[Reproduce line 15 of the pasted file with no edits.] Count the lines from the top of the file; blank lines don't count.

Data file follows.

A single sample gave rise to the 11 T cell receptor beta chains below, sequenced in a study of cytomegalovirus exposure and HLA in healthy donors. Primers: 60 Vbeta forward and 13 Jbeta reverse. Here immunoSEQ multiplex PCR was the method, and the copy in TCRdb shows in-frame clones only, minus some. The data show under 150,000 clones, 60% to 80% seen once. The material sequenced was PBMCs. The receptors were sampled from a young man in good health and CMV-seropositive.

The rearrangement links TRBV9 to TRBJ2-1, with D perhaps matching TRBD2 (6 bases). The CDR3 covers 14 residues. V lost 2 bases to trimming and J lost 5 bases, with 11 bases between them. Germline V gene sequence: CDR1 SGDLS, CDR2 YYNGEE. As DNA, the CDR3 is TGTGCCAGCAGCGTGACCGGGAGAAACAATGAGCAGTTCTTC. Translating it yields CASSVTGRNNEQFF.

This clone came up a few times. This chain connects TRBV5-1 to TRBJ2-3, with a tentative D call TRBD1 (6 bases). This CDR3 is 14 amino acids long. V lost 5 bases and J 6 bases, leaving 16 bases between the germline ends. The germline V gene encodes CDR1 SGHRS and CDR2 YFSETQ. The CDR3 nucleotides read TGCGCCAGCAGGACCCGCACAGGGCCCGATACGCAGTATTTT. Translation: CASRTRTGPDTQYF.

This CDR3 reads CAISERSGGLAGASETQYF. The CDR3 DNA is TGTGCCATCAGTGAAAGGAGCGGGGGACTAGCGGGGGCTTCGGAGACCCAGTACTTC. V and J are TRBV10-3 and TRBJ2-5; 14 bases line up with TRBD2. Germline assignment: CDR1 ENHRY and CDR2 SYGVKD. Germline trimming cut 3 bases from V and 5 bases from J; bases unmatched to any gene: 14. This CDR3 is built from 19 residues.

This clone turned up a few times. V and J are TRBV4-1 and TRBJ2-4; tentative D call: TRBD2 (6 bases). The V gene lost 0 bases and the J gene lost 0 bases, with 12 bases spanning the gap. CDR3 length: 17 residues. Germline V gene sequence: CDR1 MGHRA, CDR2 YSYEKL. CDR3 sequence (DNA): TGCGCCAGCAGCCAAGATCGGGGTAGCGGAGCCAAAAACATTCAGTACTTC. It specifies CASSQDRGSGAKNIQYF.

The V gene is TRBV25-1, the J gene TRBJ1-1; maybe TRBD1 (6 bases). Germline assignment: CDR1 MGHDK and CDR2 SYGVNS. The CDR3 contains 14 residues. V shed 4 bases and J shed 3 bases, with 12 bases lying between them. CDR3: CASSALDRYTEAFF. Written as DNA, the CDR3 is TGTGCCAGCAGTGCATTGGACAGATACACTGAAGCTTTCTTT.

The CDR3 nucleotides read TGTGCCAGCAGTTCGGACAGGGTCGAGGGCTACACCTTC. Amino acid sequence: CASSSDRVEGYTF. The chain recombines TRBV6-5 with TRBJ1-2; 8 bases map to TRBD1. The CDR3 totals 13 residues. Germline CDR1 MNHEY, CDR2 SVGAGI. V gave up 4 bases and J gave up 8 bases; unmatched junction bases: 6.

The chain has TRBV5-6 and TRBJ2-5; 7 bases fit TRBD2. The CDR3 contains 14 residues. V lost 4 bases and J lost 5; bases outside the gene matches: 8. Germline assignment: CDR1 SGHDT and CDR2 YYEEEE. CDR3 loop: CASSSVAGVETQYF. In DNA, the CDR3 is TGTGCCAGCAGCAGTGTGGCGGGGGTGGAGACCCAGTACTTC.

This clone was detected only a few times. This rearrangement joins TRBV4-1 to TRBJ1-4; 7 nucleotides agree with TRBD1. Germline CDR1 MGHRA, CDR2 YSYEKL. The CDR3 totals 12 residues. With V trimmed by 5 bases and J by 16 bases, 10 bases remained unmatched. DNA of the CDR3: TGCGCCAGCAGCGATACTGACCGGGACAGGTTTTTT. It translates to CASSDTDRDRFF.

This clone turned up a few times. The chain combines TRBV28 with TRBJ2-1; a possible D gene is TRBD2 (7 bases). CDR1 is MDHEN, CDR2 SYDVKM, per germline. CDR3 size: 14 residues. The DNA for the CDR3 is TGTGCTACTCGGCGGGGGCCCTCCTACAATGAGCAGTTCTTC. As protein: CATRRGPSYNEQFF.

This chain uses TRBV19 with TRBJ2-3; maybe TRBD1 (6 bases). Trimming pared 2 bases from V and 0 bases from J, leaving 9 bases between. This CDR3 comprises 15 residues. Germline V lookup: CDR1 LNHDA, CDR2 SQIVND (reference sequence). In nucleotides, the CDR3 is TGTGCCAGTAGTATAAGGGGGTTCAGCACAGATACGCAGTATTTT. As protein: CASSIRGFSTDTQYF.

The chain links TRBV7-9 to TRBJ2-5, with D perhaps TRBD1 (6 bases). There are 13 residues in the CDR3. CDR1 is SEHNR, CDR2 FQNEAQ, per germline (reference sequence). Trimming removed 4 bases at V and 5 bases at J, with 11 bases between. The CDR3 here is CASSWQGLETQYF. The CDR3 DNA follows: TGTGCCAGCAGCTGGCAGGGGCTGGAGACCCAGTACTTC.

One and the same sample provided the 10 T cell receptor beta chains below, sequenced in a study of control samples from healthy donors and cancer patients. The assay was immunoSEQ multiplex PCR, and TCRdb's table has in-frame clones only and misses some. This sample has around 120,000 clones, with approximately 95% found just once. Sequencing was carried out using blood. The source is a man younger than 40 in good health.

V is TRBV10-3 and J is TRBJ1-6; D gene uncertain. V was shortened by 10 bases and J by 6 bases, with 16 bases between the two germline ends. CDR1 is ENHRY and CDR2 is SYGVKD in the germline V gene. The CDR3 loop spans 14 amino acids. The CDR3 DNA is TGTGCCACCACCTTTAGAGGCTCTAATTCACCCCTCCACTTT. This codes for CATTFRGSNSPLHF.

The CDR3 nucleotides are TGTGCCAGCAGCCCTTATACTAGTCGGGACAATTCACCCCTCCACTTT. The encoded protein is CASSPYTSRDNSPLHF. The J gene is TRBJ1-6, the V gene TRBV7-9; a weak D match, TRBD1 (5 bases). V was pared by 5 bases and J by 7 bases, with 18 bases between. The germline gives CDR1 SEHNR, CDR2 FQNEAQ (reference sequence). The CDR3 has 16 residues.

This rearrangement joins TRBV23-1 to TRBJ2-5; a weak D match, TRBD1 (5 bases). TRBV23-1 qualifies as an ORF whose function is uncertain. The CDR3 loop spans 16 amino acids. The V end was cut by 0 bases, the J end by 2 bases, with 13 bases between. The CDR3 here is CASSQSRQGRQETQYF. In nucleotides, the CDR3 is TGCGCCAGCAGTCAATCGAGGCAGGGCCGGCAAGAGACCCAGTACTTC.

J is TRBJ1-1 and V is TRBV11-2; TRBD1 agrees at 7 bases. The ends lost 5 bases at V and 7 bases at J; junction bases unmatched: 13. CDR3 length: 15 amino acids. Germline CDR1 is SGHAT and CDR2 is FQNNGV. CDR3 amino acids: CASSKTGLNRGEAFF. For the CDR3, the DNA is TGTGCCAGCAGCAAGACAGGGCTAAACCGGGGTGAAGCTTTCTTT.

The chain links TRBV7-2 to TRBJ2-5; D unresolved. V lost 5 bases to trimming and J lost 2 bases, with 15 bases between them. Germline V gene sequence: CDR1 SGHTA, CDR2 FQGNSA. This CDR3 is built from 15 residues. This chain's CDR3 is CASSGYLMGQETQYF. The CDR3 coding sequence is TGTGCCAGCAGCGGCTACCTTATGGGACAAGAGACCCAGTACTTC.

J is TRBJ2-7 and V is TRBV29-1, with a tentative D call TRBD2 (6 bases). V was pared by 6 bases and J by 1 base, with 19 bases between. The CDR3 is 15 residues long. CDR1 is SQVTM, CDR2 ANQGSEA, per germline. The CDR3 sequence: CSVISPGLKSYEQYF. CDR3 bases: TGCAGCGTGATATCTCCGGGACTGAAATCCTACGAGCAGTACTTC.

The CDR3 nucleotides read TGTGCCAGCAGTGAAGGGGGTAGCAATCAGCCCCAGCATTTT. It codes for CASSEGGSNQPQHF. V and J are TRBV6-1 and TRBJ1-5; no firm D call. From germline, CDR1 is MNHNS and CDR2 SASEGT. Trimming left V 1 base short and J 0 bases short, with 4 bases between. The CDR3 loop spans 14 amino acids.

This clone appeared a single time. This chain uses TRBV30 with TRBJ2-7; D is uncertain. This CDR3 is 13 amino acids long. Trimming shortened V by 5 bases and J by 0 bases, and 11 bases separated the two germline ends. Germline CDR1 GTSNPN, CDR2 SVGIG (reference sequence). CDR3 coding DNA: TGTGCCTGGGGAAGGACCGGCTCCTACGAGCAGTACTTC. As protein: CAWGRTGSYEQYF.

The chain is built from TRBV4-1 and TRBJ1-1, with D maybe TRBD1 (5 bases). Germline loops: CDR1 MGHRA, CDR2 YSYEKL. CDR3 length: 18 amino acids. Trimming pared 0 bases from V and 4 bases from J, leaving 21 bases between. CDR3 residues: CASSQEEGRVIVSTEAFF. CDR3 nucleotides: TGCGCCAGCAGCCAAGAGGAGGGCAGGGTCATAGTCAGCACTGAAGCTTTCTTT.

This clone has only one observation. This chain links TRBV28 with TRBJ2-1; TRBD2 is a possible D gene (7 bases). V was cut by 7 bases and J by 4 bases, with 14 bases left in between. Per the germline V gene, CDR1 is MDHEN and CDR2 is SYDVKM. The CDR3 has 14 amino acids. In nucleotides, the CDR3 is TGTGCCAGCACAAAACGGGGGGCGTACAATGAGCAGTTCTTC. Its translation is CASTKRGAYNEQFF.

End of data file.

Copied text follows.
The CDR3 nucleotides are TGTGCCAGCAGCCCTTATACTAGTCGGGACAATTCACCCCTCCACTTT. The encoded protein is CASSPYTSRDNSPLHF. The J gene is TRBJ1-6, the V gene TRBV7-9; a weak D match, TRBD1 (5 bases). V was pared by 5 bases and J by 7 bases, with 18 bases between. The germline gives CDR1 SEHNR, CDR2 FQNEAQ (reference sequence). The CDR3 has 16 residues.